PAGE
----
This is the stage in which the focus is on meeting the expectations of end users without overspending. Here you fulfill user requests, resolve service failures, fix problems and execute operational tasks. Some processes include event management, incident management, request fulfillment, access management and problem management. There are also these functions: IT operations management, service desk, application management and technical management.
5. Continual Service Improvement
At this point, you’ll want to learn from what you did so you can do it better the next time. You can use quality management to improve the effectiveness and efficiency of the IT processes and services. To do so, identify improvement strategies, define what’ll be measured, gather data, process that data, analyze it and then present the information to work on how to improve the process next time.
We’ve mentioned many processes in passing above. Let’s take a moment to quickly define these ITSM processes.
- Service request management: This is the process and tools that are used to address service requests from customers, employees and vendors.
- Change management: The framework by which change is identified, analyzed, planned, managed and executed.
- Problem management: The process and activities that are used to manage the life cycle of problems that can occur in ITSM.
- Asset management: A system of business practices to increase the value of IT equipment within an organization through financial, contractual and inventory data to track the status of IT assets across their life cycle.
- Knowledge management: The process of identifying, organizing, storing and disseminating information within an organization.
- Capacity management: This business process makes sure that there are enough IT resources to meet future needs.
- Project management: The process of managing, planning and developing information technology projects across industries, including software development, information security, information systems, communications, hardware, networks, databases and mobile apps.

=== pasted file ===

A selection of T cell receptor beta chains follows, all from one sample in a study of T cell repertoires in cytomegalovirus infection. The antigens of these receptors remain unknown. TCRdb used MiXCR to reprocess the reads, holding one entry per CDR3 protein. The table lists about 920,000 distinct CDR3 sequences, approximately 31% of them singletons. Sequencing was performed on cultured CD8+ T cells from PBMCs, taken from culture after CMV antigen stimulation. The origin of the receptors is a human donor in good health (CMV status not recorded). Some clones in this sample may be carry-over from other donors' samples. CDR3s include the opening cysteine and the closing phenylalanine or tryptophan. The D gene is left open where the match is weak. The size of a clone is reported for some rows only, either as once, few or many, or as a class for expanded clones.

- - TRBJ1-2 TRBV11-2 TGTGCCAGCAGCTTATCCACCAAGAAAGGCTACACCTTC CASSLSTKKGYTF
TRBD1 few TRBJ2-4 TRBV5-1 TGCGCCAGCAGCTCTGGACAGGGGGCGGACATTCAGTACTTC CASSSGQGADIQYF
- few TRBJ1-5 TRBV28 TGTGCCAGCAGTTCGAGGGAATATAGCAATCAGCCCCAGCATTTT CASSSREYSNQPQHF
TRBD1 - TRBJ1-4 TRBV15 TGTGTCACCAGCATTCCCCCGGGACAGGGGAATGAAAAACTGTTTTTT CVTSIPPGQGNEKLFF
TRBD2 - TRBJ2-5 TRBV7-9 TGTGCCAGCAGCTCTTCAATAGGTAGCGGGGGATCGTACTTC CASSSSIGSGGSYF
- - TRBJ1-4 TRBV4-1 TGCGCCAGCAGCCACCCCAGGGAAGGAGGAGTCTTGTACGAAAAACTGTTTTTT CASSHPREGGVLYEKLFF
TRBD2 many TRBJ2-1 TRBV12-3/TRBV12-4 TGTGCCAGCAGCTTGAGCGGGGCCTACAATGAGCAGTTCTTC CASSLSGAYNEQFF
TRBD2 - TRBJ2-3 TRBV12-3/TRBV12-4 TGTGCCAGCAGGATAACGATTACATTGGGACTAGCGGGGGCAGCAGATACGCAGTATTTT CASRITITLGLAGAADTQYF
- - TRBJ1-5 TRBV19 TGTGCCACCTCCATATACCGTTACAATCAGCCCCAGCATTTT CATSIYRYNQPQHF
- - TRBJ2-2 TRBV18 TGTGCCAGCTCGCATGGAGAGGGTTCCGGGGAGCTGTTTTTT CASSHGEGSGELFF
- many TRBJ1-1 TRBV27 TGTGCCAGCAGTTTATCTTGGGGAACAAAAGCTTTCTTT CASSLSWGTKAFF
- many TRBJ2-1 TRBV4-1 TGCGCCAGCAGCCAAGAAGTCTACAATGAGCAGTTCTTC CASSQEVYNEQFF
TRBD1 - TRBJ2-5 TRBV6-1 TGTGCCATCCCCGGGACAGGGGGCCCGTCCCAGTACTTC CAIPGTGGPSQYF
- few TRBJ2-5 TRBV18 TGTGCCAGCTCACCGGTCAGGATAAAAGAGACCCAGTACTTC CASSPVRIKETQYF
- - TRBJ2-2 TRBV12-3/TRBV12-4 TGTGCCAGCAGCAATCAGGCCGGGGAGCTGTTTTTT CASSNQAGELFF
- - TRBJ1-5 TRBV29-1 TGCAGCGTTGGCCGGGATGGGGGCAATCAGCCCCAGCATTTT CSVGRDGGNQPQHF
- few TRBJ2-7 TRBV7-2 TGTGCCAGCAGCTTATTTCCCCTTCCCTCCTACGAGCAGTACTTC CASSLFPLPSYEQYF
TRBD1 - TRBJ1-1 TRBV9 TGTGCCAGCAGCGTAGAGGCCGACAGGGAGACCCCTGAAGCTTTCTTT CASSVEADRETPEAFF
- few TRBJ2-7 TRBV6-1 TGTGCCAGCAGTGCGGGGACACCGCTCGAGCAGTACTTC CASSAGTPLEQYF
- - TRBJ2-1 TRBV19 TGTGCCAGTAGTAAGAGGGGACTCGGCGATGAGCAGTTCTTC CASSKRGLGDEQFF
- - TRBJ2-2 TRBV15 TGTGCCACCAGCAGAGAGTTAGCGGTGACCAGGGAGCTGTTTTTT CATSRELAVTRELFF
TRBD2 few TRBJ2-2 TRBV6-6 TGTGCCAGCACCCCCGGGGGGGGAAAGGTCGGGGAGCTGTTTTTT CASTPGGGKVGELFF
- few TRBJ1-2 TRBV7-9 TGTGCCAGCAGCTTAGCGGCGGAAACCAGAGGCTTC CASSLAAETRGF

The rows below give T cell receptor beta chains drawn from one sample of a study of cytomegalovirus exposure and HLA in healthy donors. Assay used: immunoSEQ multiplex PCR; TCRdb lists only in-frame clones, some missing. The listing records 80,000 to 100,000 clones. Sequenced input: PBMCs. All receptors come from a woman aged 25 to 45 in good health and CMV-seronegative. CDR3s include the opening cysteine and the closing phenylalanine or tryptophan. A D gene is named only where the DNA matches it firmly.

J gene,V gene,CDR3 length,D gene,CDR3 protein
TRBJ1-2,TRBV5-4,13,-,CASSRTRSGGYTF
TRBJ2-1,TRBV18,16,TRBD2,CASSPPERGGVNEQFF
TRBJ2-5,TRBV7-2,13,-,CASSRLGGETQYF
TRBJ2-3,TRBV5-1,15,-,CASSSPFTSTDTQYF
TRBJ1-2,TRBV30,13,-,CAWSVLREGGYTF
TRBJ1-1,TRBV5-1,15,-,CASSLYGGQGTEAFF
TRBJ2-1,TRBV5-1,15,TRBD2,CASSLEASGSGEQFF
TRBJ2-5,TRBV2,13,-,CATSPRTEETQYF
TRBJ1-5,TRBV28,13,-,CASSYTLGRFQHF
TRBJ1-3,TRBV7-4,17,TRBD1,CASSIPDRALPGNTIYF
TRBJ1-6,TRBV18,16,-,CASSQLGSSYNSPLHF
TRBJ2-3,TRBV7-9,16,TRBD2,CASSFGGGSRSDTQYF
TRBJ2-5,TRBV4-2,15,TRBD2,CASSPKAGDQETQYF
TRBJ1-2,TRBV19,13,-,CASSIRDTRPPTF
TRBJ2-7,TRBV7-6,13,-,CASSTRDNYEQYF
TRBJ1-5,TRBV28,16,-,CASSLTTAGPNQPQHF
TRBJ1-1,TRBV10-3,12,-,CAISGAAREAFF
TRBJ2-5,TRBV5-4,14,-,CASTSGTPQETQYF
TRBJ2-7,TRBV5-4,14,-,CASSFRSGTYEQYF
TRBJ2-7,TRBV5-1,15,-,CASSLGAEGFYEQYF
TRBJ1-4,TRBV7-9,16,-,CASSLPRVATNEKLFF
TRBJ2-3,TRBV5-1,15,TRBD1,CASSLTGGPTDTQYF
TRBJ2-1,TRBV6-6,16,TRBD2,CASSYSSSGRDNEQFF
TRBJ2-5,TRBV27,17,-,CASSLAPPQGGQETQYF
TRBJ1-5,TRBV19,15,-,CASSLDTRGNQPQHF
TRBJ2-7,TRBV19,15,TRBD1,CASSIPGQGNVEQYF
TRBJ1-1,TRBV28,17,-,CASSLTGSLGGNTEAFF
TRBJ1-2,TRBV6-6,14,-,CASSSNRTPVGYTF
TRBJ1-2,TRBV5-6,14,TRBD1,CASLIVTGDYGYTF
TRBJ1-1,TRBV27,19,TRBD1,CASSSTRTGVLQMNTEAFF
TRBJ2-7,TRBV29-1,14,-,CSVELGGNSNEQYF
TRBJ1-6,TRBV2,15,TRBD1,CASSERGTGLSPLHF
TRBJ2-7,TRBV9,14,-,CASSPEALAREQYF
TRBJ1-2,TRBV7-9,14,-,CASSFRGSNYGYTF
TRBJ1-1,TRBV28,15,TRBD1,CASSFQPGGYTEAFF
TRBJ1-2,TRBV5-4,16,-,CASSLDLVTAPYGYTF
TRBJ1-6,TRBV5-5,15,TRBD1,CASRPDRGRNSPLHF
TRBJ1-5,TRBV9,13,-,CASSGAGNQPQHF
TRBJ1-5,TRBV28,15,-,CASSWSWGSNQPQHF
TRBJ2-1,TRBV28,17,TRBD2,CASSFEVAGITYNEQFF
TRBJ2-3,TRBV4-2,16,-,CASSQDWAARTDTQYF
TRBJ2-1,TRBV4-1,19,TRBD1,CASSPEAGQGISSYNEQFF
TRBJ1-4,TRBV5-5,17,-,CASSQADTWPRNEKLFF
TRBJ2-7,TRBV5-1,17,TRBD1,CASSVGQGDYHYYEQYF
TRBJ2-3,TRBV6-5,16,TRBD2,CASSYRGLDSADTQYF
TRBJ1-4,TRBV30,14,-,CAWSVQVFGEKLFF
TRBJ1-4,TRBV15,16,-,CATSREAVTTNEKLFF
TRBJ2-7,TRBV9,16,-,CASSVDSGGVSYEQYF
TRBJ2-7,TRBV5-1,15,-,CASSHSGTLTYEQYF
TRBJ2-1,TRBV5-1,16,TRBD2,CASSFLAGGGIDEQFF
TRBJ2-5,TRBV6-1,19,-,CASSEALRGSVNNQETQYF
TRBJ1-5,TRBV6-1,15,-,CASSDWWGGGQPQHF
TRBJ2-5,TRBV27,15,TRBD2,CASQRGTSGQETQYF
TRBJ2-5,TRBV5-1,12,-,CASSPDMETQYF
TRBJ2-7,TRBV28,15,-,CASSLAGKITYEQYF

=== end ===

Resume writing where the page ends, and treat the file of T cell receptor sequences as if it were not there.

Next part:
How ProjectManager Helps With ITSM
ProjectManager is an all-in-one solution for managing IT projects, resources and changes. Our software helps managers and their teams create detailed plans, deal with resource constraints for a project, program or portfolio. Use our tool to track implementation timelines and workload assignments, view real-time dashboards and get status updates to monitor the progress of the ITSM. Our multiple tools include Gantt charts, task lists, sheet and calendar views to execute tasks, manage resources and collaborate between agile and waterfall teams.
With our tool, you can automate workflows, create custom workflows and ensure quality by setting task approvals all to streamline the ITSM process and work more efficiently. Set up automation with simple, no-code when and then language, which will define the triggers that then create the actions in the workflow. Use multiple triggers and actions in one workflow. Then set up a task approval to make sure nothing moves forward unless it meets quality standards.
To make sure the ITSM process moves forward as planned, managers must monitor the time, cost and more. They can do so whenever they want with our real-time dashboards that give them a high-level overview of the work, including costs, workload and planned vs. actual progress. The dashboard can be filtered and widgets can be interchangeable, but best of all there’s no lengthy setup required as with lightweight software tools. Our live dashboard is ready when you are.
Our software works with internal IT departments or service organizations to provide flexible execution and transparent reporting. Use our roadmaps for program and portfolio plans to see how projects relate to one another, monitor their progress and better allocate resources. Our online and secure timesheets track work hours and streamline payroll.
ProjectManager is online project management software that connects teams whether they’re in the office or working remotely, allowing them to share files, comment at the task level and stay updated with email and in-app notifications. Our risk management, task management and resource management help you better manage your IT projects. Get started with ProjectManager today for free.